“Even if in December of 2009 the first stories appear that sellers aren’t lowering prices any more… you need that uptick and information showing that not only are sales increasing, but prices have stabilized and are starting to go up,” Fifield said.

3. You may not stay put.

If prices continue to drop, you might have to be in that home for longer than you thought in order for the investment to make financial sense.

In any market, it’s best to buy a home with the intention of staying there five to 10 years, said Flint-Budde. This guideline is even more important today, when you might have to absorb more price drops and weather a couple years of slow price growth.

First-time buyers must be listening to that rule of thumb: According to research from the National Association of Realtors, the typical first-time home buyer in 2008 planned to stay in their new for 10 years, up from seven years in 2007.

Brian Rayhack, for example, is renting an apartment in Chicago because he’s just not sure how long he’d be living in the city. “If I was going to be here more than five years I definitely would have bought,” he said. For the flexibility that comes with renting, it’s was worth it for him to wait.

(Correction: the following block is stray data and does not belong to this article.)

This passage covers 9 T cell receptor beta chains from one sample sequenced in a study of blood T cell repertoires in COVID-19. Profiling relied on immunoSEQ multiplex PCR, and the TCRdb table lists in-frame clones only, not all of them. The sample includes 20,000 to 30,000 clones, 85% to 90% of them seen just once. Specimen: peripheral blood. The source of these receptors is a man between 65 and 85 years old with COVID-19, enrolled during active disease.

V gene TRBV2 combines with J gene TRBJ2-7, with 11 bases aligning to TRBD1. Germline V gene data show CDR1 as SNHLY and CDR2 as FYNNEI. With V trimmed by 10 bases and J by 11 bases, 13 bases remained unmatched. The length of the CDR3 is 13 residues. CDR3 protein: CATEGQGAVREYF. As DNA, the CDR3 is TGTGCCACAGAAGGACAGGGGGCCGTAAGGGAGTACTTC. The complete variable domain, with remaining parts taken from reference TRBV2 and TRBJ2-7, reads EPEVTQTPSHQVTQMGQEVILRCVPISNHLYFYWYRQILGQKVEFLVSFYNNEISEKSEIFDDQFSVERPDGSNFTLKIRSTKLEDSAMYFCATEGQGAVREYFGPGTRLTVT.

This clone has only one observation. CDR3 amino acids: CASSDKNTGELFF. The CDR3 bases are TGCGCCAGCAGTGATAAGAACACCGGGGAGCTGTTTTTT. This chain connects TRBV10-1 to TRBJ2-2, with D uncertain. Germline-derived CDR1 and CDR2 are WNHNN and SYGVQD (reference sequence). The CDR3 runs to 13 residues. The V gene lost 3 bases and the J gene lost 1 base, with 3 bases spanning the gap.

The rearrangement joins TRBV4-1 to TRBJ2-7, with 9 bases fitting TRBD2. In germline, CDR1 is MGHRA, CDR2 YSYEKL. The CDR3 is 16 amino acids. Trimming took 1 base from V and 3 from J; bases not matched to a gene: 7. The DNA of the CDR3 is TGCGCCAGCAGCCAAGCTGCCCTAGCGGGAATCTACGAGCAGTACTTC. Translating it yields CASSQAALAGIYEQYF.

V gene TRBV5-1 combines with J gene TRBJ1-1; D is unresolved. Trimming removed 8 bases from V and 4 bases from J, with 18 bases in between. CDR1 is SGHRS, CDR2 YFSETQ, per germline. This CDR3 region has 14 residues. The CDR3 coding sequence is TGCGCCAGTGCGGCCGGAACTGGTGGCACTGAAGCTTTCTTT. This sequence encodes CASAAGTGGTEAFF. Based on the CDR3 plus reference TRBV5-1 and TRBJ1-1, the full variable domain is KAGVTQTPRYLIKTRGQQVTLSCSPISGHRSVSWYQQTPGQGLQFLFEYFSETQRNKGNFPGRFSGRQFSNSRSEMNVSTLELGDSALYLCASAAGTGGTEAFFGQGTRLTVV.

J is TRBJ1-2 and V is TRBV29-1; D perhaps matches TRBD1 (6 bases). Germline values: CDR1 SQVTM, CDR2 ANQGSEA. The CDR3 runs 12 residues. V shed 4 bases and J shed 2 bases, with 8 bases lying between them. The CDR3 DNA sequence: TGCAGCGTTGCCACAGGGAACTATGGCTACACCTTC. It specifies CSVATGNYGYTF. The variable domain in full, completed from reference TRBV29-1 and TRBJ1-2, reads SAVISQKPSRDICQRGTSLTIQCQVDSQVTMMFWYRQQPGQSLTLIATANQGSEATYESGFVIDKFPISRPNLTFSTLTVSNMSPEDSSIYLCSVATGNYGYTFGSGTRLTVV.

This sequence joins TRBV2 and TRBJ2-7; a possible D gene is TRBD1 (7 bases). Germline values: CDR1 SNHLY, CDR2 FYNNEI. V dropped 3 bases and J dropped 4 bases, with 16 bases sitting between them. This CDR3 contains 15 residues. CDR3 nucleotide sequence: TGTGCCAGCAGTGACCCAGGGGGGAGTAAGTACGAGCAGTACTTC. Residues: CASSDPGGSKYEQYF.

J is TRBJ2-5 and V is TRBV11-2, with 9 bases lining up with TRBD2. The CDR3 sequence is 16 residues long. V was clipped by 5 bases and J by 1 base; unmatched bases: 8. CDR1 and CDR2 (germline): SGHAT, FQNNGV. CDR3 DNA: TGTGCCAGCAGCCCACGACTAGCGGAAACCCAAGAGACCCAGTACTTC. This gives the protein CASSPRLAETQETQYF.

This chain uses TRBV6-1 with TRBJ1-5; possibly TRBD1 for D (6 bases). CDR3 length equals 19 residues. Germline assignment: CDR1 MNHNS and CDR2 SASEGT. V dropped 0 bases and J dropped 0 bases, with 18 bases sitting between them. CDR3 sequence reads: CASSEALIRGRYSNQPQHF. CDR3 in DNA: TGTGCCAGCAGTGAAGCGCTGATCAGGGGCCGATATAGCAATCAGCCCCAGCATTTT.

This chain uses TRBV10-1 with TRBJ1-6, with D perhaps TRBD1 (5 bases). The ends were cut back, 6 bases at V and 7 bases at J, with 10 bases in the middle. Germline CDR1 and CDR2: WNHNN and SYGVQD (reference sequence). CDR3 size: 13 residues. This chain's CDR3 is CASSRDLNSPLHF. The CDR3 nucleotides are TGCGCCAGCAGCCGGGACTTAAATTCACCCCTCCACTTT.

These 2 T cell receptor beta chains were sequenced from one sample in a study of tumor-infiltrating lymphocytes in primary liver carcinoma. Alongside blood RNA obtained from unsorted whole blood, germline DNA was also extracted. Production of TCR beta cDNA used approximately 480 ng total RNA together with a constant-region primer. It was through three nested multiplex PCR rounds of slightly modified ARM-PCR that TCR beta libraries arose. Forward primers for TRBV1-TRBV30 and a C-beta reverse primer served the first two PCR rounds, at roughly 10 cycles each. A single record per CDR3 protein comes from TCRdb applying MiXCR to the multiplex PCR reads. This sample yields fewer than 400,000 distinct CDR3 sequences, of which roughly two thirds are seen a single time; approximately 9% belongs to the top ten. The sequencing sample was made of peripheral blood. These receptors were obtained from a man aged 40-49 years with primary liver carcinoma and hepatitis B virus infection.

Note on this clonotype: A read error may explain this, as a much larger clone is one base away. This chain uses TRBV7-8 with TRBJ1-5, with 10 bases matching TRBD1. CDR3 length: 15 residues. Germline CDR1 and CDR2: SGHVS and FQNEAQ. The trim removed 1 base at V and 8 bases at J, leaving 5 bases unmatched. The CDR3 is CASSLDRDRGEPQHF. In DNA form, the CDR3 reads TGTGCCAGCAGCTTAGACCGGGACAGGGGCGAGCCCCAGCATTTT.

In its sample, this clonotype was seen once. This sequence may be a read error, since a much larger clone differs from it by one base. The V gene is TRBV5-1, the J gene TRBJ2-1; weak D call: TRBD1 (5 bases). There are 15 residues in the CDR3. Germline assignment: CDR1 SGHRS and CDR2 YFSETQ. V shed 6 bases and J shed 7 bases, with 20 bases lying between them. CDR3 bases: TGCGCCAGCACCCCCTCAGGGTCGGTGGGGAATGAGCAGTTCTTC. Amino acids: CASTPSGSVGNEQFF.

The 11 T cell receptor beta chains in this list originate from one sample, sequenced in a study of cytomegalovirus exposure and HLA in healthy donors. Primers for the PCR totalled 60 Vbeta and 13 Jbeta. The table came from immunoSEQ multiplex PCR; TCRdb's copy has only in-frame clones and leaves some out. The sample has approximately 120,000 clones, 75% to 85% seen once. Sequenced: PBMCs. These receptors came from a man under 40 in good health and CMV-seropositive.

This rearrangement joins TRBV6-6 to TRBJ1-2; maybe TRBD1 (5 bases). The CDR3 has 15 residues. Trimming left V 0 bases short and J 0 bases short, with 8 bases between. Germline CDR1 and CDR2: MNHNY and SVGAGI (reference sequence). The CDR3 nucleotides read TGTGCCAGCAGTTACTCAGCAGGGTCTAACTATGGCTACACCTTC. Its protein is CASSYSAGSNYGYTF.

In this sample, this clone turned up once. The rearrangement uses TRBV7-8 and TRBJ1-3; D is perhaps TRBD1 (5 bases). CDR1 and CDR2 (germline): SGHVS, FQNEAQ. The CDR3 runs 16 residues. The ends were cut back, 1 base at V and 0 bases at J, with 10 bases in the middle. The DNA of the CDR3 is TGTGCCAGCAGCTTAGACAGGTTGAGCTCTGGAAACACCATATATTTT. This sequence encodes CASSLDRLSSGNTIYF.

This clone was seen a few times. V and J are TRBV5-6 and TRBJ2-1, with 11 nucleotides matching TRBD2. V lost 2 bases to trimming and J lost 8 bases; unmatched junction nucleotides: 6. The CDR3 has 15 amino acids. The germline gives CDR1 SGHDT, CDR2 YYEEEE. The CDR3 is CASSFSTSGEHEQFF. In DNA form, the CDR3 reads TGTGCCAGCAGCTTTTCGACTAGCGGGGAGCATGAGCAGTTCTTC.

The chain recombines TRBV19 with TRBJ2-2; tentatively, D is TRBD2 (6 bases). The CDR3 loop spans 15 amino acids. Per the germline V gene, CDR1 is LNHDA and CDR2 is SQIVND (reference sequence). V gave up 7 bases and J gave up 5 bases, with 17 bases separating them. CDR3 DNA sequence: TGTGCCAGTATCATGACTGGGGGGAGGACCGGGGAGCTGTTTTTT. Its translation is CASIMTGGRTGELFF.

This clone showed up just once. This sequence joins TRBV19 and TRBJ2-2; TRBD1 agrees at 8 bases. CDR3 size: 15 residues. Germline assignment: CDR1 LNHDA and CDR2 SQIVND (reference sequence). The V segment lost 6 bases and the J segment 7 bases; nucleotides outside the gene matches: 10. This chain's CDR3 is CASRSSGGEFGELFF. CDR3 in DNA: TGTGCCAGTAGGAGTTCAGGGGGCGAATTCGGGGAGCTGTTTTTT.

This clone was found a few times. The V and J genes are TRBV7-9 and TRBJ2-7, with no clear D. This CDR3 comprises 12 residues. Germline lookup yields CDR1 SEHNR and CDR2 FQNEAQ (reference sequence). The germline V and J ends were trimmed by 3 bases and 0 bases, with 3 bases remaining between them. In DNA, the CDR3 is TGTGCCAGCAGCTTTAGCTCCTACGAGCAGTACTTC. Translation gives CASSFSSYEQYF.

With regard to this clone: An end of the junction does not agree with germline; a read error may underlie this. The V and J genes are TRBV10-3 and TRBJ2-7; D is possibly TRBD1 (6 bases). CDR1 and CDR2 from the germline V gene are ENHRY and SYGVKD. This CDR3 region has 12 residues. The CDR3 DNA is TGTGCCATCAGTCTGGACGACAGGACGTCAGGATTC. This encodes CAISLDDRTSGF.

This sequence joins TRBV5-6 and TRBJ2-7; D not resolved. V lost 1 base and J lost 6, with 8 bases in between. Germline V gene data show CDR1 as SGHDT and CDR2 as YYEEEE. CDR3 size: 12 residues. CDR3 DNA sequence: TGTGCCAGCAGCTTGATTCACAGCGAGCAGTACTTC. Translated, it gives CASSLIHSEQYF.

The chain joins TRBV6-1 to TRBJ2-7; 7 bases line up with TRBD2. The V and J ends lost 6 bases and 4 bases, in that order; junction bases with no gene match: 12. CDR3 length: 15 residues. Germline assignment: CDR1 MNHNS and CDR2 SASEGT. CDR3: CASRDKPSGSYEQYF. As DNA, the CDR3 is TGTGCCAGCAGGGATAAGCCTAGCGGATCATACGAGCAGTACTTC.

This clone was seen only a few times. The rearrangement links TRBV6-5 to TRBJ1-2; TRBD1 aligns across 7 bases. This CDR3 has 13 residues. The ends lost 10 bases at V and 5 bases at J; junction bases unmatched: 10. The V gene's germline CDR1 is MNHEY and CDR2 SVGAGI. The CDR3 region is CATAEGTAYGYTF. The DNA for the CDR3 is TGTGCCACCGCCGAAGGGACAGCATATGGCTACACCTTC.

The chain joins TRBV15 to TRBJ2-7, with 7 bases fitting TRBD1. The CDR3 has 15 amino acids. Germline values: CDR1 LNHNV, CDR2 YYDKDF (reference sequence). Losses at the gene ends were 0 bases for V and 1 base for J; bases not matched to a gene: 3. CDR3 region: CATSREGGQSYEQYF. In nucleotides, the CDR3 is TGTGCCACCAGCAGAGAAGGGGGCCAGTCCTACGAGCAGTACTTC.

4. Your job could be the next to go.

Maybe you’re spooked by the headlines of job cuts. Perhaps you have friends who have recently been laid off. If you think your own job might is in danger, stop right there – and stay put.

But even if you’re comfortable with your own job security, investigate how your future neighbors are faring.

Your real estate agent will tell you to pay attention to local market conditions instead of national trends. But don’t stop by only looking at neighborhood home prices; the health of the local job market is also important to consider.

Have there been many layoffs in the area recently? What are the largest employers, and are they in industries that are suffering severely? Is the local economy diversified?

“What is the state of the job market in my area, and my metro area in general? That’s going to impact overall demand,” said Richard Moody, chief economist with Mission Residential. At the very least, get a sense of what the local inventory situation is like, relative to demand, to anticipate the pressures on prices over the coming months or years, he added.

It’s best to get a broad picture of the housing market, rather than simply asking yourself “can I afford it or not?” Moody said.

5. Your cash reserves will be eaten up.

Given the recession and the fragile economy today, even if you feel confident about your job, it’s wise to have a cushion to land on in the event you get hit with a financial broadside, a divorce or a major health bill, for instance. If your down payment would deplete your rainy day fund, keep saving for a while before house hunting.

“Even if you feel like you’re secure in your job, it’s much smarter to have five or six months of expenses to have aside. A reserve is a wise thing in this economy today,” Papasan said.

© 2009, MarketWatch.com Inc.

Distributed by McClatchy-Tribune Information Services.